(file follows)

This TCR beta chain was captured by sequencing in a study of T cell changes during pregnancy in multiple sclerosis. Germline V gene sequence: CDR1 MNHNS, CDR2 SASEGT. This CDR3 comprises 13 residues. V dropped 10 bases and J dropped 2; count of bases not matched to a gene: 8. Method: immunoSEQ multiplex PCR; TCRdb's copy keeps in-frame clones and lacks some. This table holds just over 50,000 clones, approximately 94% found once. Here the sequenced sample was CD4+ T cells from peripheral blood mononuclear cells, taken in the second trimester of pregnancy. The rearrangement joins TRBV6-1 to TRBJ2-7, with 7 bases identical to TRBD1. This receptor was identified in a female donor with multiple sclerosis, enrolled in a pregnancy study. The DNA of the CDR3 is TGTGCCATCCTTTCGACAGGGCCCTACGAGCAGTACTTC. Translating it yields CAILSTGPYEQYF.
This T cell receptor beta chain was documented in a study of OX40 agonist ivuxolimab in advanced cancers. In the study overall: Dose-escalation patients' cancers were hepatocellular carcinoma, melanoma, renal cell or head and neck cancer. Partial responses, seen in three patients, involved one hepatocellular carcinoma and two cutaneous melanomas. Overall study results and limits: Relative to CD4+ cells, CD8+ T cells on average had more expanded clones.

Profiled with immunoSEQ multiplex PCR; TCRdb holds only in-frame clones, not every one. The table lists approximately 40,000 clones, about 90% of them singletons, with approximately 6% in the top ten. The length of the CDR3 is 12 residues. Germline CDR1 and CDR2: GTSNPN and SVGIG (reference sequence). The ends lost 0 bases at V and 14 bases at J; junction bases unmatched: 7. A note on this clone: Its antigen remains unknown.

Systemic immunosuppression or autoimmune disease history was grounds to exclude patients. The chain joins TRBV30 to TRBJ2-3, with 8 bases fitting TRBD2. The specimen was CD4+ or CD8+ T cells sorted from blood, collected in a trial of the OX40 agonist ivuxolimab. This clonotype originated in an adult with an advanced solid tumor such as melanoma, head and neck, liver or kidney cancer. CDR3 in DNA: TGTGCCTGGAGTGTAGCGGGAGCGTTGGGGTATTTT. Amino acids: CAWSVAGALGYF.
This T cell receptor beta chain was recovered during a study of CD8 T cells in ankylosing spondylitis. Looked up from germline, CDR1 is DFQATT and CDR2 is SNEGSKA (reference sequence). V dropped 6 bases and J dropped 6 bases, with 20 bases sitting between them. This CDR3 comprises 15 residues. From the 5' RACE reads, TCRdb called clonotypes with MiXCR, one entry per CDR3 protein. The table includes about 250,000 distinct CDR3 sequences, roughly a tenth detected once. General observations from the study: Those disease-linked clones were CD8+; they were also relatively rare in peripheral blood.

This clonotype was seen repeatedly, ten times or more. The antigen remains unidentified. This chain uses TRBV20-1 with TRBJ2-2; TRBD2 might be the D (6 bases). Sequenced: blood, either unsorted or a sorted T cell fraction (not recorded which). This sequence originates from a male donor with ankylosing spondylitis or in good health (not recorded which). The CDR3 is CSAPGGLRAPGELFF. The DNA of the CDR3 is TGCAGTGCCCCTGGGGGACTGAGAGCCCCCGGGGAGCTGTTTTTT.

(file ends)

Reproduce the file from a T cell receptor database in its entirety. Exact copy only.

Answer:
This TCR beta chain was captured by sequencing in a study of T cell changes during pregnancy in multiple sclerosis. Germline V gene sequence: CDR1 MNHNS, CDR2 SASEGT. This CDR3 comprises 13 residues. V dropped 10 bases and J dropped 2; count of bases not matched to a gene: 8. Method: immunoSEQ multiplex PCR; TCRdb's copy keeps in-frame clones and lacks some. This table holds just over 50,000 clones, approximately 94% found once. Here the sequenced sample was CD4+ T cells from peripheral blood mononuclear cells, taken in the second trimester of pregnancy. The rearrangement joins TRBV6-1 to TRBJ2-7, with 7 bases identical to TRBD1. This receptor was identified in a female donor with multiple sclerosis, enrolled in a pregnancy study. The DNA of the CDR3 is TGTGCCATCCTTTCGACAGGGCCCTACGAGCAGTACTTC. Translating it yields CAILSTGPYEQYF.
This T cell receptor beta chain was documented in a study of OX40 agonist ivuxolimab in advanced cancers. In the study overall: Dose-escalation patients' cancers were hepatocellular carcinoma, melanoma, renal cell or head and neck cancer. Partial responses, seen in three patients, involved one hepatocellular carcinoma and two cutaneous melanomas. Overall study results and limits: Relative to CD4+ cells, CD8+ T cells on average had more expanded clones.

Profiled with immunoSEQ multiplex PCR; TCRdb holds only in-frame clones, not every one. The table lists approximately 40,000 clones, about 90% of them singletons, with approximately 6% in the top ten. The length of the CDR3 is 12 residues. Germline CDR1 and CDR2: GTSNPN and SVGIG (reference sequence). The ends lost 0 bases at V and 14 bases at J; junction bases unmatched: 7. A note on this clone: Its antigen remains unknown.

Systemic immunosuppression or autoimmune disease history was grounds to exclude patients. The chain joins TRBV30 to TRBJ2-3, with 8 bases fitting TRBD2. The specimen was CD4+ or CD8+ T cells sorted from blood, collected in a trial of the OX40 agonist ivuxolimab. This clonotype originated in an adult with an advanced solid tumor such as melanoma, head and neck, liver or kidney cancer. CDR3 in DNA: TGTGCCTGGAGTGTAGCGGGAGCGTTGGGGTATTTT. Amino acids: CAWSVAGALGYF.
This T cell receptor beta chain was recovered during a study of CD8 T cells in ankylosing spondylitis. Looked up from germline, CDR1 is DFQATT and CDR2 is SNEGSKA (reference sequence). V dropped 6 bases and J dropped 6 bases, with 20 bases sitting between them. This CDR3 comprises 15 residues. From the 5' RACE reads, TCRdb called clonotypes with MiXCR, one entry per CDR3 protein. The table includes about 250,000 distinct CDR3 sequences, roughly a tenth detected once. General observations from the study: Those disease-linked clones were CD8+; they were also relatively rare in peripheral blood.

This clonotype was seen repeatedly, ten times or more. The antigen remains unidentified. This chain uses TRBV20-1 with TRBJ2-2; TRBD2 might be the D (6 bases). Sequenced: blood, either unsorted or a sorted T cell fraction (not recorded which). This sequence originates from a male donor with ankylosing spondylitis or in good health (not recorded which). The CDR3 is CSAPGGLRAPGELFF. The DNA of the CDR3 is TGCAGTGCCCCTGGGGGACTGAGAGCCCCCGGGGAGCTGTTTTTT.